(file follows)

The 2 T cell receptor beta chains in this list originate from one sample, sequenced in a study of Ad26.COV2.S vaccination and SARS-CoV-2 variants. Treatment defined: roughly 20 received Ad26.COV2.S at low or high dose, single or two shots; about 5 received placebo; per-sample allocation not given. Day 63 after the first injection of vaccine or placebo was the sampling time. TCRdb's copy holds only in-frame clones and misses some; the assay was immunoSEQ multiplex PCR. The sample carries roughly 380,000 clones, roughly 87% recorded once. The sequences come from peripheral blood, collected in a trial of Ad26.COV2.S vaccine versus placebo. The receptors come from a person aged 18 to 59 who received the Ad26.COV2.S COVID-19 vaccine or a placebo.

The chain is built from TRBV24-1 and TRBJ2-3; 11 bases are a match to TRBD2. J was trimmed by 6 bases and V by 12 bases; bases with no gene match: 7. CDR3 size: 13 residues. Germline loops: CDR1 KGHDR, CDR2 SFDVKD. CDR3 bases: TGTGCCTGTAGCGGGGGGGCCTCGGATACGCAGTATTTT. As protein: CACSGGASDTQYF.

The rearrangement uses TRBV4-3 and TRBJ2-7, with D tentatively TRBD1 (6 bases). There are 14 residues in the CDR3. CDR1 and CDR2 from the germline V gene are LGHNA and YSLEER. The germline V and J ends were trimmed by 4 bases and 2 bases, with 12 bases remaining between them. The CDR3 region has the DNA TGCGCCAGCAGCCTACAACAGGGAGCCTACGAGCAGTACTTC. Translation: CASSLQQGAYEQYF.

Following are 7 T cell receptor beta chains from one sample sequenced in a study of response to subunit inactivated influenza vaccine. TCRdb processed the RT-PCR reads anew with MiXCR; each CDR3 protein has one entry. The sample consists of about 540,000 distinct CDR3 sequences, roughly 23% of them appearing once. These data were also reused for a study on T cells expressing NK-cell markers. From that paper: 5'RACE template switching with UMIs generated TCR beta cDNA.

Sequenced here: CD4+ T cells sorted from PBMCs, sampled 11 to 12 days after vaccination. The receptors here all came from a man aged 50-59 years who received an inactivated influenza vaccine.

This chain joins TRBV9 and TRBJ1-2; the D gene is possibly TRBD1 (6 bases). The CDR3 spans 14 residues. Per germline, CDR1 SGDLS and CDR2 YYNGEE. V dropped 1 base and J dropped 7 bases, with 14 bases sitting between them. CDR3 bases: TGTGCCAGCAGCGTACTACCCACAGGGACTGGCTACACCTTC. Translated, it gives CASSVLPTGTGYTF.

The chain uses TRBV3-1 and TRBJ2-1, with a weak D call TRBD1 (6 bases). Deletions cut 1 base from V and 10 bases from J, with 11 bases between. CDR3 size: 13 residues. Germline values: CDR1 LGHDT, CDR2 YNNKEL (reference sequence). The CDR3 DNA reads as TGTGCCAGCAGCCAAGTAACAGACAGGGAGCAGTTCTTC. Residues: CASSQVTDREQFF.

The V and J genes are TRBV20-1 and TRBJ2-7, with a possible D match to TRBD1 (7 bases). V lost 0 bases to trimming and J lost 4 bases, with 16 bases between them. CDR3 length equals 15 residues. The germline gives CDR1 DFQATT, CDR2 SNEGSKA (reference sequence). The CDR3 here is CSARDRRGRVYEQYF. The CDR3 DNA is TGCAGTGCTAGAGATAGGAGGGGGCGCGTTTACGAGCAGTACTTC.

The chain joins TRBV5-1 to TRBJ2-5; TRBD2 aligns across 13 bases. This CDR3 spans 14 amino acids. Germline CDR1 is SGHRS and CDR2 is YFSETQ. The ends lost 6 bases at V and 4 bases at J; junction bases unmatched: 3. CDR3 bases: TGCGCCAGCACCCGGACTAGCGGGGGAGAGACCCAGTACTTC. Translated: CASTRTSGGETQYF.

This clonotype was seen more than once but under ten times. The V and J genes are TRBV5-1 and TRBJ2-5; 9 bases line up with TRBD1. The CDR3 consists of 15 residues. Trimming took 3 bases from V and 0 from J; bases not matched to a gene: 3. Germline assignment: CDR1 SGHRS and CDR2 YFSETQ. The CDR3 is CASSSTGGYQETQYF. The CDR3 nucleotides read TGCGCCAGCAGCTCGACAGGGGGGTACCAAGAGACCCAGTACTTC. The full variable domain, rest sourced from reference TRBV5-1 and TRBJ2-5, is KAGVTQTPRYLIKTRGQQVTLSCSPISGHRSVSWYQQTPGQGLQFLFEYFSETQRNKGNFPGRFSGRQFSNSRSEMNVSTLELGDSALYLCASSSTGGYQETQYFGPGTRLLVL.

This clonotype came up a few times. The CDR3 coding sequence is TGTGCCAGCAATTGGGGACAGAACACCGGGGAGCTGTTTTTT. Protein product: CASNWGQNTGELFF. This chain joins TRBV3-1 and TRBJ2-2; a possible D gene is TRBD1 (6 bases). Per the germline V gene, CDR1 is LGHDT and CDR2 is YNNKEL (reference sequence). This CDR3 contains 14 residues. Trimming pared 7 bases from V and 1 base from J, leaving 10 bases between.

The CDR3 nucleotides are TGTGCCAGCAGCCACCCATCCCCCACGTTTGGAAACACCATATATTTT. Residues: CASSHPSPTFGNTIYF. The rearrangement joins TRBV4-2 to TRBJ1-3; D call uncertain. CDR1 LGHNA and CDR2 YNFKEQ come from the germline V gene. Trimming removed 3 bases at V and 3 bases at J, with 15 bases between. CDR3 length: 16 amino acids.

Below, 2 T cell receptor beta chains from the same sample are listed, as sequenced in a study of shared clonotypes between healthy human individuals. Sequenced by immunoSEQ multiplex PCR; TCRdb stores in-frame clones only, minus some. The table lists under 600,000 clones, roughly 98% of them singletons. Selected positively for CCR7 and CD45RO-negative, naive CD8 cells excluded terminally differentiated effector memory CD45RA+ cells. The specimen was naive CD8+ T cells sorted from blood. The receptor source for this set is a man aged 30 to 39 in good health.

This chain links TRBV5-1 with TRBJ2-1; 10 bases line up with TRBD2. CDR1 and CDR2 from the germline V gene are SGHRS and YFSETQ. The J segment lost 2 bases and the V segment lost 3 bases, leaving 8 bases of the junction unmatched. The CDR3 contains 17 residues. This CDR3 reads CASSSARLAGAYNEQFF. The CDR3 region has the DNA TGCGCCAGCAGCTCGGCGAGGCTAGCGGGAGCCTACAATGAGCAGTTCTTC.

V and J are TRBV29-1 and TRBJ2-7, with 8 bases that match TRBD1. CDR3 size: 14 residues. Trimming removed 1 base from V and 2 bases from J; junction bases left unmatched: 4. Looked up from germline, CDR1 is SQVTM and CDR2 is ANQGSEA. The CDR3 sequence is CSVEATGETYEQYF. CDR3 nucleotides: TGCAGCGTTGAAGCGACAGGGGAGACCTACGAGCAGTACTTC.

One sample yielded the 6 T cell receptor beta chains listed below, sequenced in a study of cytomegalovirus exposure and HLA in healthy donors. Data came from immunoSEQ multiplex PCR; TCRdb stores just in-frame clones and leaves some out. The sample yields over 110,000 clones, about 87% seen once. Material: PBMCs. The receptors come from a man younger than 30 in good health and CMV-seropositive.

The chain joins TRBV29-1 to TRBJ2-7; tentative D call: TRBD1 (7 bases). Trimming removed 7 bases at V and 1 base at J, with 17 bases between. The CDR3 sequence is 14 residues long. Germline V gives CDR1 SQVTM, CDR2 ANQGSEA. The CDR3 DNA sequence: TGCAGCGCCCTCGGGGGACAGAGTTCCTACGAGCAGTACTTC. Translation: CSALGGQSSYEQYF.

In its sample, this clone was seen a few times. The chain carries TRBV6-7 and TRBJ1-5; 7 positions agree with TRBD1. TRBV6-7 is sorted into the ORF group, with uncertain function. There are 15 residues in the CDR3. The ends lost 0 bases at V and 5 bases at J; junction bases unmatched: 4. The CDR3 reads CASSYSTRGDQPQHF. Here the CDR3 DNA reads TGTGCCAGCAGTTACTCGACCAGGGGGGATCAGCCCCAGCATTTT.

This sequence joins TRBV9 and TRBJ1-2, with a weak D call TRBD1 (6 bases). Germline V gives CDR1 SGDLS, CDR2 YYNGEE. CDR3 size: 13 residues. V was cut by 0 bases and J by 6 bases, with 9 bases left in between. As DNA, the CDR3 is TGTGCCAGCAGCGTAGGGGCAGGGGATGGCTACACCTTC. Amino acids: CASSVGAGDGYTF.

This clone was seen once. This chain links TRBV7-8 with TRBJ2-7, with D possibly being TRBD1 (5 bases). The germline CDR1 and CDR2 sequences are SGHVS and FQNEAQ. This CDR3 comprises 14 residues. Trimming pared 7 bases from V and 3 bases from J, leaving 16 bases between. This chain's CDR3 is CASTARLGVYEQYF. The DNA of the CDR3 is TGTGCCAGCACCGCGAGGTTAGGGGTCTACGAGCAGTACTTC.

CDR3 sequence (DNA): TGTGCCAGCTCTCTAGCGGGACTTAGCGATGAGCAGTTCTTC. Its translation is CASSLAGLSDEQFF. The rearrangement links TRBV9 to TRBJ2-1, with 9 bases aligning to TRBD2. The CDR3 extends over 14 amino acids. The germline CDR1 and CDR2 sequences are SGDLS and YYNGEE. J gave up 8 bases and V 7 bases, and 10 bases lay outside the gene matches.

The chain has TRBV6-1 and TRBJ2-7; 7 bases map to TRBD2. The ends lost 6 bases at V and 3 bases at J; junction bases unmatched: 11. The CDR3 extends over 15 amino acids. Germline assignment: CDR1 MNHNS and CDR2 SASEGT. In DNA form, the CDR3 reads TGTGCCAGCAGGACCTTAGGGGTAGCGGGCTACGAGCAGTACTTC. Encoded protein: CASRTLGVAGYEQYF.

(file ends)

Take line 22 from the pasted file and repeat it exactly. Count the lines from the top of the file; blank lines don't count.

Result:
The chain has TRBV6-1 and TRBJ2-7; 7 bases map to TRBD2. The ends lost 6 bases at V and 3 bases at J; junction bases unmatched: 11. The CDR3 extends over 15 amino acids. Germline assignment: CDR1 MNHNS and CDR2 SASEGT. In DNA form, the CDR3 reads TGTGCCAGCAGGACCTTAGGGGTAGCGGGCTACGAGCAGTACTTC. Encoded protein: CASRTLGVAGYEQYF.